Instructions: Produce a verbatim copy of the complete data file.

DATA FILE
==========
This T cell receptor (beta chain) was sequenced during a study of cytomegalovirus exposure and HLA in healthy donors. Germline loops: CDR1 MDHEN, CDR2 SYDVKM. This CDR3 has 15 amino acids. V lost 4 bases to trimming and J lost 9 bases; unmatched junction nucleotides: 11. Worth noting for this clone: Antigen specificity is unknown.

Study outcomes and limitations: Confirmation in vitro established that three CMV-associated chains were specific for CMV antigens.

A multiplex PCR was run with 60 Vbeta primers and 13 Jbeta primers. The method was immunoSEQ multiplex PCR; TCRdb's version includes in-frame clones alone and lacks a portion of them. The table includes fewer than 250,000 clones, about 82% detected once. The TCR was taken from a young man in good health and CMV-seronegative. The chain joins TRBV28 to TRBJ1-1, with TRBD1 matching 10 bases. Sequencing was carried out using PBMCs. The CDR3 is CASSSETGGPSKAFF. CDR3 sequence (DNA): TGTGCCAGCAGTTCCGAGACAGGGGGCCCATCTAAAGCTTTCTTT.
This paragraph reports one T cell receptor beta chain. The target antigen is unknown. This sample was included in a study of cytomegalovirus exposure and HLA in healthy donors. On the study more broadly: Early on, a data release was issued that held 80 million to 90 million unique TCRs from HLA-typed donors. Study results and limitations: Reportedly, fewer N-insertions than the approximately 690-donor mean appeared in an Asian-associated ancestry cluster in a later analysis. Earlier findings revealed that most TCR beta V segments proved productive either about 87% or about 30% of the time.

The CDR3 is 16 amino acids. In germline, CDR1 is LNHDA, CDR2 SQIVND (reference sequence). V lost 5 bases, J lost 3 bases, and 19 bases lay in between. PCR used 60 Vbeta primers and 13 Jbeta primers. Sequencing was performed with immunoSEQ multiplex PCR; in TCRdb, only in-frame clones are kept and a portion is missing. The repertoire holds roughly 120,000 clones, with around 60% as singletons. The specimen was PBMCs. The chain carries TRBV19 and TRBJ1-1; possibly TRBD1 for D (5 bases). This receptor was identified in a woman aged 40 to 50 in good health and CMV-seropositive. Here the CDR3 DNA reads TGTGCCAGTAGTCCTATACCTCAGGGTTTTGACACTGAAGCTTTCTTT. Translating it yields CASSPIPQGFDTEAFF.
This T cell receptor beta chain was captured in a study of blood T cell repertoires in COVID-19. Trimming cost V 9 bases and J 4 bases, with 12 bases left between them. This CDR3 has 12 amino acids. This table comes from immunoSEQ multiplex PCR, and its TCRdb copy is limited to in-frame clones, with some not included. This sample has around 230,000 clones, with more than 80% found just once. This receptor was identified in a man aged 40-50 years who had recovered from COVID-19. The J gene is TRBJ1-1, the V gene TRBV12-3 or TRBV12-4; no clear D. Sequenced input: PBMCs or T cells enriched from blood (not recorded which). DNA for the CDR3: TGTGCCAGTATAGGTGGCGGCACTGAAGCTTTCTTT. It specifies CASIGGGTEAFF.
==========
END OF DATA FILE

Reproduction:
This T cell receptor (beta chain) was sequenced during a study of cytomegalovirus exposure and HLA in healthy donors. Germline loops: CDR1 MDHEN, CDR2 SYDVKM. This CDR3 has 15 amino acids. V lost 4 bases to trimming and J lost 9 bases; unmatched junction nucleotides: 11. Worth noting for this clone: Antigen specificity is unknown.

Study outcomes and limitations: Confirmation in vitro established that three CMV-associated chains were specific for CMV antigens.

A multiplex PCR was run with 60 Vbeta primers and 13 Jbeta primers. The method was immunoSEQ multiplex PCR; TCRdb's version includes in-frame clones alone and lacks a portion of them. The table includes fewer than 250,000 clones, about 82% detected once. The TCR was taken from a young man in good health and CMV-seronegative. The chain joins TRBV28 to TRBJ1-1, with TRBD1 matching 10 bases. Sequencing was carried out using PBMCs. The CDR3 is CASSSETGGPSKAFF. CDR3 sequence (DNA): TGTGCCAGCAGTTCCGAGACAGGGGGCCCATCTAAAGCTTTCTTT.
This paragraph reports one T cell receptor beta chain. The target antigen is unknown. This sample was included in a study of cytomegalovirus exposure and HLA in healthy donors. On the study more broadly: Early on, a data release was issued that held 80 million to 90 million unique TCRs from HLA-typed donors. Study results and limitations: Reportedly, fewer N-insertions than the approximately 690-donor mean appeared in an Asian-associated ancestry cluster in a later analysis. Earlier findings revealed that most TCR beta V segments proved productive either about 87% or about 30% of the time.

The CDR3 is 16 amino acids. In germline, CDR1 is LNHDA, CDR2 SQIVND (reference sequence). V lost 5 bases, J lost 3 bases, and 19 bases lay in between. PCR used 60 Vbeta primers and 13 Jbeta primers. Sequencing was performed with immunoSEQ multiplex PCR; in TCRdb, only in-frame clones are kept and a portion is missing. The repertoire holds roughly 120,000 clones, with around 60% as singletons. The specimen was PBMCs. The chain carries TRBV19 and TRBJ1-1; possibly TRBD1 for D (5 bases). This receptor was identified in a woman aged 40 to 50 in good health and CMV-seropositive. Here the CDR3 DNA reads TGTGCCAGTAGTCCTATACCTCAGGGTTTTGACACTGAAGCTTTCTTT. Translating it yields CASSPIPQGFDTEAFF.
This T cell receptor beta chain was captured in a study of blood T cell repertoires in COVID-19. Trimming cost V 9 bases and J 4 bases, with 12 bases left between them. This CDR3 has 12 amino acids. This table comes from immunoSEQ multiplex PCR, and its TCRdb copy is limited to in-frame clones, with some not included. This sample has around 230,000 clones, with more than 80% found just once. This receptor was identified in a man aged 40-50 years who had recovered from COVID-19. The J gene is TRBJ1-1, the V gene TRBV12-3 or TRBV12-4; no clear D. Sequenced input: PBMCs or T cells enriched from blood (not recorded which). DNA for the CDR3: TGTGCCAGTATAGGTGGCGGCACTGAAGCTTTCTTT. It specifies CASIGGGTEAFF.